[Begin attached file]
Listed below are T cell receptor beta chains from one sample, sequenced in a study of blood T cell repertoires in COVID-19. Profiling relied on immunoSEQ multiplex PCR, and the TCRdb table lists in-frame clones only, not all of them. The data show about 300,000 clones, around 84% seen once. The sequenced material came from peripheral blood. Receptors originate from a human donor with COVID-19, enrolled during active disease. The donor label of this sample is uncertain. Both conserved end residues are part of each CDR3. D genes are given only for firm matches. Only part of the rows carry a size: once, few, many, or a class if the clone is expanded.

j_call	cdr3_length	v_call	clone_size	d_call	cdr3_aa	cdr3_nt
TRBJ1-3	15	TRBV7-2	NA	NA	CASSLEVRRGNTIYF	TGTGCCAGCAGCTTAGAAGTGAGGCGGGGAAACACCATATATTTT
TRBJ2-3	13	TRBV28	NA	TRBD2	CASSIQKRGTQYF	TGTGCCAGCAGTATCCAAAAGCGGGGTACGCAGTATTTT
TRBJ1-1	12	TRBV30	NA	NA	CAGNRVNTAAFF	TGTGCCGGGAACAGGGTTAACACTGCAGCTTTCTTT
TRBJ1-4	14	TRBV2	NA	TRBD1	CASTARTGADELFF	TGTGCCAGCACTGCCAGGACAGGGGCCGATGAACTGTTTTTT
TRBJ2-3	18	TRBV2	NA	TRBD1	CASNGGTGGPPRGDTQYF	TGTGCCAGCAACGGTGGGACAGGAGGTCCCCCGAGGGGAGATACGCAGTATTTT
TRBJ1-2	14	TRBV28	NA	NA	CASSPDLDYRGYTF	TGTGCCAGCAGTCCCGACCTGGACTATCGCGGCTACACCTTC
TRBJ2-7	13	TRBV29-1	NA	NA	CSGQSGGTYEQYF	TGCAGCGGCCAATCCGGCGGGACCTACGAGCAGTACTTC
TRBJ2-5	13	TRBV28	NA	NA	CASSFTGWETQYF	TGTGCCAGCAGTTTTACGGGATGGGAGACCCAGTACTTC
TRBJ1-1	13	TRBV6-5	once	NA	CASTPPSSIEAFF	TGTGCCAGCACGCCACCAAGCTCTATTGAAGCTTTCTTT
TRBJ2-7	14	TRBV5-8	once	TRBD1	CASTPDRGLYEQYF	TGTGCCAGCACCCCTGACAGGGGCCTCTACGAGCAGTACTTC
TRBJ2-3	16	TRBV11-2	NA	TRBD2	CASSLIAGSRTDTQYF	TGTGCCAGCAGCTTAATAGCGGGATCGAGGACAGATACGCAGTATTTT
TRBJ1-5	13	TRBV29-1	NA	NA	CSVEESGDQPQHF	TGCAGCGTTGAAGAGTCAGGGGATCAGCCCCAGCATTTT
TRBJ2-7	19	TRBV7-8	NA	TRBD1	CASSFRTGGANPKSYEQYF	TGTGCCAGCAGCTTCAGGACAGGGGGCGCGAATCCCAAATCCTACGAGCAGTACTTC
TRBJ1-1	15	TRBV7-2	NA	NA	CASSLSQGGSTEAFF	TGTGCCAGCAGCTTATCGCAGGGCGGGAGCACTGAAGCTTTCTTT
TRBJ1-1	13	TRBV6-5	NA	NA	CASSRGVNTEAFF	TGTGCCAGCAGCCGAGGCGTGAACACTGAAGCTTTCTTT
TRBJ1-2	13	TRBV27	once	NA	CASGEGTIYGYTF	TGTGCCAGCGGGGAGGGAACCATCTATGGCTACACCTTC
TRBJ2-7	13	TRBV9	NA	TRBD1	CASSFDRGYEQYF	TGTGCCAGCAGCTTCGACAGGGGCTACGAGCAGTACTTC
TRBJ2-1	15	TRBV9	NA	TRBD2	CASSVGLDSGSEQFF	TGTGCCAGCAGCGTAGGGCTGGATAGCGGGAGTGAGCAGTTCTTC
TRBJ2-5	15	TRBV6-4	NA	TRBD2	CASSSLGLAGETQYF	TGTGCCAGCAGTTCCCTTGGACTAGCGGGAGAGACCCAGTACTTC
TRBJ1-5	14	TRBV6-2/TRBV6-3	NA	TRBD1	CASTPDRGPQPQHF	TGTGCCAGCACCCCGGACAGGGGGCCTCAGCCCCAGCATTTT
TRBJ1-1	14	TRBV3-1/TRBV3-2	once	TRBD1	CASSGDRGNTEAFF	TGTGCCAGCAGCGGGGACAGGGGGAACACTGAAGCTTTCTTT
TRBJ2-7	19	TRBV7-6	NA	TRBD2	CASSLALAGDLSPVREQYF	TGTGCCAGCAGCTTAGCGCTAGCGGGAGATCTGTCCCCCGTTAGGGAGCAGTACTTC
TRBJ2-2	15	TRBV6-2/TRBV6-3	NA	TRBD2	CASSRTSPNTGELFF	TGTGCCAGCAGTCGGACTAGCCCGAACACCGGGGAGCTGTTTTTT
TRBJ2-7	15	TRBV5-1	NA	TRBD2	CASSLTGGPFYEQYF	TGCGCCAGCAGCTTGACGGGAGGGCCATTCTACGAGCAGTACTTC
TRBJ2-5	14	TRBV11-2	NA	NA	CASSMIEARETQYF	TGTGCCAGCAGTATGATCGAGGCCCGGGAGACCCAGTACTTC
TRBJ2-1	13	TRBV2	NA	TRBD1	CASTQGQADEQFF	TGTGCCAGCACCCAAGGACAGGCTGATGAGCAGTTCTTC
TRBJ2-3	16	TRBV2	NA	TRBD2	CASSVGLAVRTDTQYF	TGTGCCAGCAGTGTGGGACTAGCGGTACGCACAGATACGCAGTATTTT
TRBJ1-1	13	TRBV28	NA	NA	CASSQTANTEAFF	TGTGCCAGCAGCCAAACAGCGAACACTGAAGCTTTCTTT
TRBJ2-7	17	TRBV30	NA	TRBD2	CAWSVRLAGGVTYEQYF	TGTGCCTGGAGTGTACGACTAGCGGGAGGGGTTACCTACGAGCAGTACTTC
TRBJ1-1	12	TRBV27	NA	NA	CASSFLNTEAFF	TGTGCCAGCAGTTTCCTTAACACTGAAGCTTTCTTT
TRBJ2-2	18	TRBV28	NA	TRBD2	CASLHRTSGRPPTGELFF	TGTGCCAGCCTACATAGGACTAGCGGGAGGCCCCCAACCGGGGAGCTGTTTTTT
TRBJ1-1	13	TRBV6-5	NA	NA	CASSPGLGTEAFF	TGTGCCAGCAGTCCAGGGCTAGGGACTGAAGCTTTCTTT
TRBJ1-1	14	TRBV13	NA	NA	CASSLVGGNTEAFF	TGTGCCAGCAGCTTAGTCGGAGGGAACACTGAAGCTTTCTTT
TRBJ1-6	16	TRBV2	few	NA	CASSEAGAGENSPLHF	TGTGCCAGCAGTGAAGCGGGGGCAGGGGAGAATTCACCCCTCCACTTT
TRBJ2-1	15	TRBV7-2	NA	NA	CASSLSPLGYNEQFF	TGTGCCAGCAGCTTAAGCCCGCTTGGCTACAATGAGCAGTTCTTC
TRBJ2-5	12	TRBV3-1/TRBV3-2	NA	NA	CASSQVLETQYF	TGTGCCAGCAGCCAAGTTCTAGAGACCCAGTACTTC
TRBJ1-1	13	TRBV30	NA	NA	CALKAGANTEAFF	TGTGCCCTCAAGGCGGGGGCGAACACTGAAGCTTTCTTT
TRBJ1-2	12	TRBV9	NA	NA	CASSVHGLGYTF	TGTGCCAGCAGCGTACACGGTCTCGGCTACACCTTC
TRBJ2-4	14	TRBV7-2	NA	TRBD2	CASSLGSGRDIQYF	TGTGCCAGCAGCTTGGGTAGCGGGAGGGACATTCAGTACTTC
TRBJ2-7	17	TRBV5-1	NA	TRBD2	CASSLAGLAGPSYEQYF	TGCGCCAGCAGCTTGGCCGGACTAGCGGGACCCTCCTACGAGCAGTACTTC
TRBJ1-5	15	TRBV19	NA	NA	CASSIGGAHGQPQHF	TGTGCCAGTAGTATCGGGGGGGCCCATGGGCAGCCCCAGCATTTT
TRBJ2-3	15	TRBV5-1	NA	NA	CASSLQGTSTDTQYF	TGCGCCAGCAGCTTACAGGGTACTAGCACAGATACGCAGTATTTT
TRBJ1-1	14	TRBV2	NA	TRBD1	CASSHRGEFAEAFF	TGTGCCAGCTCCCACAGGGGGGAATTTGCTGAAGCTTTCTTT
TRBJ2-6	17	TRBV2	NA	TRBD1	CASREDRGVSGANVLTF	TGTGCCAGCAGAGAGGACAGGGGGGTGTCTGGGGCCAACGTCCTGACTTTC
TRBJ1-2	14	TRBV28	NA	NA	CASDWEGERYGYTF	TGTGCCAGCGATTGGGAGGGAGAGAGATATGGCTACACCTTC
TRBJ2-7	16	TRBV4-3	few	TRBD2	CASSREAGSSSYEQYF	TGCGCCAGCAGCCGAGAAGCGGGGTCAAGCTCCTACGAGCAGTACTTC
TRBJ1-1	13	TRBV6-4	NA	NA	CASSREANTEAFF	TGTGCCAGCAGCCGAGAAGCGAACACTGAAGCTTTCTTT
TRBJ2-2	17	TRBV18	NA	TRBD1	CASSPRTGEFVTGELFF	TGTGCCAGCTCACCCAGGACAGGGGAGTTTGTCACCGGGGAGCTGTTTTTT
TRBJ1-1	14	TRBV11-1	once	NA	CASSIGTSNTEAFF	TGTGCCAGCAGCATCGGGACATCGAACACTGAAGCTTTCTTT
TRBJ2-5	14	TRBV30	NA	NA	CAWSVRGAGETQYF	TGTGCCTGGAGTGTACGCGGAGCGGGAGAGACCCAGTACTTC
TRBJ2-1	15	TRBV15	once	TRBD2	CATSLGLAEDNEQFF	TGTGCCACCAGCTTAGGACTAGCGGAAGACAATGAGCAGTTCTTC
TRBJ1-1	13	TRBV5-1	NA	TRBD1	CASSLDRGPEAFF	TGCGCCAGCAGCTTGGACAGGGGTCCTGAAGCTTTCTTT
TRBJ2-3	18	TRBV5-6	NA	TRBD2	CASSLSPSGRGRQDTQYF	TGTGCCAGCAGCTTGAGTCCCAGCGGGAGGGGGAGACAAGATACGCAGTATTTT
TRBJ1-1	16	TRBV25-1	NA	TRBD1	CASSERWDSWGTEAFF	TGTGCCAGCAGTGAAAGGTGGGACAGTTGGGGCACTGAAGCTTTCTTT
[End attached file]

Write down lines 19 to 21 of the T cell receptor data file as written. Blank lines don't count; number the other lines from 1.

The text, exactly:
TRBJ2-7	13	TRBV9	NA	TRBD1	CASSFDRGYEQYF	TGTGCCAGCAGCTTCGACAGGGGCTACGAGCAGTACTTC
TRBJ2-1	15	TRBV9	NA	TRBD2	CASSVGLDSGSEQFF	TGTGCCAGCAGCGTAGGGCTGGATAGCGGGAGTGAGCAGTTCTTC
TRBJ2-5	15	TRBV6-4	NA	TRBD2	CASSSLGLAGETQYF	TGTGCCAGCAGTTCCCTTGGACTAGCGGGAGAGACCCAGTACTTC